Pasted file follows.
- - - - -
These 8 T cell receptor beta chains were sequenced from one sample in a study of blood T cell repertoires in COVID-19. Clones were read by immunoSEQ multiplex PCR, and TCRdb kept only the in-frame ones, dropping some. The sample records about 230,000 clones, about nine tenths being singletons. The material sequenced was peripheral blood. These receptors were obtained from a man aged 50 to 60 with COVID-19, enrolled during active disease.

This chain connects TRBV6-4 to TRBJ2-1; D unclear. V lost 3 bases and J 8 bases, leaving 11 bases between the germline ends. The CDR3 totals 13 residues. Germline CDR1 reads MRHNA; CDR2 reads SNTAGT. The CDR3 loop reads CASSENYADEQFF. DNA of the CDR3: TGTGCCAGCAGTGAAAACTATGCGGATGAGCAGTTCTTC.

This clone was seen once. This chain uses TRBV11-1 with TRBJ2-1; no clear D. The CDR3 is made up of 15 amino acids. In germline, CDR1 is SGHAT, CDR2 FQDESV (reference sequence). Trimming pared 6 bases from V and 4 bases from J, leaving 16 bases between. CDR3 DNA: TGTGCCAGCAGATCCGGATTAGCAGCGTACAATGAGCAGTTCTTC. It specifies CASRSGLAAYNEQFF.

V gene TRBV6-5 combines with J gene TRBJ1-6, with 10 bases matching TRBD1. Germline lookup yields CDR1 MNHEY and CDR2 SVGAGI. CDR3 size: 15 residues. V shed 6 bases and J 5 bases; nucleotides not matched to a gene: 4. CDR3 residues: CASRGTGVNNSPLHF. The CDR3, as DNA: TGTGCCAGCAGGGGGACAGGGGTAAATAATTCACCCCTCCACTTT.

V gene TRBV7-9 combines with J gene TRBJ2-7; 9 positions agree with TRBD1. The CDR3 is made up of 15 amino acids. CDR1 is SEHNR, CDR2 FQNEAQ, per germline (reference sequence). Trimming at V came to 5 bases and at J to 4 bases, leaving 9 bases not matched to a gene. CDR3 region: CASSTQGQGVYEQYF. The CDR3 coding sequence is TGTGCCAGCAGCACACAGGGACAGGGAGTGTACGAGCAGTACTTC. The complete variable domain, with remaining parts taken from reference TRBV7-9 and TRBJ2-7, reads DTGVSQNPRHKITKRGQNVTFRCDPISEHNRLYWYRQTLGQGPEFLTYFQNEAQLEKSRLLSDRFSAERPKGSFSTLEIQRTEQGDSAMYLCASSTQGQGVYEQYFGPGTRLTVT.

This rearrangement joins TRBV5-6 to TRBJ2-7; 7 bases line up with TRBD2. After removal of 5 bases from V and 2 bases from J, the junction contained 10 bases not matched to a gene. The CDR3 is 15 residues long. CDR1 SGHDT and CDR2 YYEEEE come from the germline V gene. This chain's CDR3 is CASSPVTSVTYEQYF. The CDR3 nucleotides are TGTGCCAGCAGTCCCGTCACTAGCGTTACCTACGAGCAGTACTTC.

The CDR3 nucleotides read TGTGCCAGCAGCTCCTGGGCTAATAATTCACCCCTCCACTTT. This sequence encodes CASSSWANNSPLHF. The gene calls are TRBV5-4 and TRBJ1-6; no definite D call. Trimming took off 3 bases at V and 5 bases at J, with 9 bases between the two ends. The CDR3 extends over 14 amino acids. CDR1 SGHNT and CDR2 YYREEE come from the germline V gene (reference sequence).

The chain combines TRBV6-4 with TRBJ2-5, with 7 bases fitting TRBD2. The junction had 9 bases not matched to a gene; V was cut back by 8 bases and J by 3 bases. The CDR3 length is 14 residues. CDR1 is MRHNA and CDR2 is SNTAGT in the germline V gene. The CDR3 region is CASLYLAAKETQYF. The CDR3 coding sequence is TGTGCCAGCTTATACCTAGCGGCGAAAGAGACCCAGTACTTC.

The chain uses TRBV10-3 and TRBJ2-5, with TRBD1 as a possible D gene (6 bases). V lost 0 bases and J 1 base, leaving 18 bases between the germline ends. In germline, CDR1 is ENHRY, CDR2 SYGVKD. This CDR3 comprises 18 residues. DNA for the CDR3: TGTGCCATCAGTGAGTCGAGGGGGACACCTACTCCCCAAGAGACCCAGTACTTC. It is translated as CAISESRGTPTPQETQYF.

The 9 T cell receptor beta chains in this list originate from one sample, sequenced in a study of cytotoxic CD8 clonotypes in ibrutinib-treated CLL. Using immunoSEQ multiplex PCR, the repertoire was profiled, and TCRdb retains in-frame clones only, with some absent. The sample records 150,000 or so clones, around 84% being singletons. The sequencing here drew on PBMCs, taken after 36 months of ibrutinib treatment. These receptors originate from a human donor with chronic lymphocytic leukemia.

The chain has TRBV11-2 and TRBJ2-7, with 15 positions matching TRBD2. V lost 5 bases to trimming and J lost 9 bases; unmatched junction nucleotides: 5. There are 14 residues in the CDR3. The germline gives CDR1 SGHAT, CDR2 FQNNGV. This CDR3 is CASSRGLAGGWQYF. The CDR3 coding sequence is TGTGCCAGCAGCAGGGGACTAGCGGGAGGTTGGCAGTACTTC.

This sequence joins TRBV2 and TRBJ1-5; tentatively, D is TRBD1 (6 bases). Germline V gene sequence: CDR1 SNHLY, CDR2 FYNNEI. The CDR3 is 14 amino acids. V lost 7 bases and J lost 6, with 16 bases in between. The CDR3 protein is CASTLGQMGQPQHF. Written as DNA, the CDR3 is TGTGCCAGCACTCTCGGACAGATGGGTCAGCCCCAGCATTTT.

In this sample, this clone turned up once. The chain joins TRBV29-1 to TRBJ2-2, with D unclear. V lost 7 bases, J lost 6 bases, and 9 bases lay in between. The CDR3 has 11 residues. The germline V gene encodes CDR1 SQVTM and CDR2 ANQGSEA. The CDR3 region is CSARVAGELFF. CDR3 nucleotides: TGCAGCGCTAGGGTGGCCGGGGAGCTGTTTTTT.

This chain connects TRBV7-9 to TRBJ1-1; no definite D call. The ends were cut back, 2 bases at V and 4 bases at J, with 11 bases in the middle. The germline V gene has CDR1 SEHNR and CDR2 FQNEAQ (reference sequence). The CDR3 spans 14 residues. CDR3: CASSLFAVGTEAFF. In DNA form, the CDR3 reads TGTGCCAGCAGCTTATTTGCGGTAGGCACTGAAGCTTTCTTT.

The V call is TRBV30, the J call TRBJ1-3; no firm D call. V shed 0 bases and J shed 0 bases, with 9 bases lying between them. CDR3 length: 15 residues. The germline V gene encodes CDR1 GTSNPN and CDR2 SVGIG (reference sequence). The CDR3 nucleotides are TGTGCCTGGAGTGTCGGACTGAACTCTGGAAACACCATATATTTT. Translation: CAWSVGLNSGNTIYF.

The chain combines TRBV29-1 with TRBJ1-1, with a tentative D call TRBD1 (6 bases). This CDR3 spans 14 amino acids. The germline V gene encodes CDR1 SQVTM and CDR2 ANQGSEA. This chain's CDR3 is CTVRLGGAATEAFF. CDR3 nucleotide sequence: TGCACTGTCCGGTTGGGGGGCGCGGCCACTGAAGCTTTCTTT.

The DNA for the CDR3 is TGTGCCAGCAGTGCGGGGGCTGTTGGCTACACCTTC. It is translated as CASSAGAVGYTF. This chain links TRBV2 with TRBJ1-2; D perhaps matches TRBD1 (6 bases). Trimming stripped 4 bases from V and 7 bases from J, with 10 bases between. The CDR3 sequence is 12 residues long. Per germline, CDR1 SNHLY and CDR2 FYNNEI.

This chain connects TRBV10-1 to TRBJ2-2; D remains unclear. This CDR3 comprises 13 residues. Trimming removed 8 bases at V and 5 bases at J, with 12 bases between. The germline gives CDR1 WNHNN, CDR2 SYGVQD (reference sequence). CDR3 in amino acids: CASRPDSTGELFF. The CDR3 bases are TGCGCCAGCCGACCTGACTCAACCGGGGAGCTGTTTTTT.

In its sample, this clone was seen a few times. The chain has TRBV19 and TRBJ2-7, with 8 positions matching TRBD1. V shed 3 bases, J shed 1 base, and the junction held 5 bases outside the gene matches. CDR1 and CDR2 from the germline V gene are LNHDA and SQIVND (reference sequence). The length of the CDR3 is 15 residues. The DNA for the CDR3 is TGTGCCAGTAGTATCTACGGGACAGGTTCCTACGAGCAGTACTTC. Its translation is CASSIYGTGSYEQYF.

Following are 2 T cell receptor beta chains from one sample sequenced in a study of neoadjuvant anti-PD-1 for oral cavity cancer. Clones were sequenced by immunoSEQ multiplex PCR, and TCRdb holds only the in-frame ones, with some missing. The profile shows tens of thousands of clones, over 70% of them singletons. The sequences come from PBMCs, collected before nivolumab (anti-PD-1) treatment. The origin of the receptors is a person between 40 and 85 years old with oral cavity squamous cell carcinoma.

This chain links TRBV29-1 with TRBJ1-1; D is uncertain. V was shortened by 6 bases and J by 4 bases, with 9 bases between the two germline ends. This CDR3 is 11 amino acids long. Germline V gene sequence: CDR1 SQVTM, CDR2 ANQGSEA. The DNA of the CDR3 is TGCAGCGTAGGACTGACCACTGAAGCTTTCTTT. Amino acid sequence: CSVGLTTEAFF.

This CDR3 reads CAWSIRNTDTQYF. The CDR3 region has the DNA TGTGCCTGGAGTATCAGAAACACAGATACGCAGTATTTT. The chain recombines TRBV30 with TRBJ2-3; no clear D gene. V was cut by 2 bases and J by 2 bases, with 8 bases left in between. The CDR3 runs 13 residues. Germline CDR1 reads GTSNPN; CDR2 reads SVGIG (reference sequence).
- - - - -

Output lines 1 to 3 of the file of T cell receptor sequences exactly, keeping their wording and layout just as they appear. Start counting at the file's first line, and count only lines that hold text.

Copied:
These 8 T cell receptor beta chains were sequenced from one sample in a study of blood T cell repertoires in COVID-19. Clones were read by immunoSEQ multiplex PCR, and TCRdb kept only the in-frame ones, dropping some. The sample records about 230,000 clones, about nine tenths being singletons. The material sequenced was peripheral blood. These receptors were obtained from a man aged 50 to 60 with COVID-19, enrolled during active disease.

This chain connects TRBV6-4 to TRBJ2-1; D unclear. V lost 3 bases and J 8 bases, leaving 11 bases between the germline ends. The CDR3 totals 13 residues. Germline CDR1 reads MRHNA; CDR2 reads SNTAGT. The CDR3 loop reads CASSENYADEQFF. DNA of the CDR3: TGTGCCAGCAGTGAAAACTATGCGGATGAGCAGTTCTTC.

This clone was seen once. This chain uses TRBV11-1 with TRBJ2-1; no clear D. The CDR3 is made up of 15 amino acids. In germline, CDR1 is SGHAT, CDR2 FQDESV (reference sequence). Trimming pared 6 bases from V and 4 bases from J, leaving 16 bases between. CDR3 DNA: TGTGCCAGCAGATCCGGATTAGCAGCGTACAATGAGCAGTTCTTC. It specifies CASRSGLAAYNEQFF.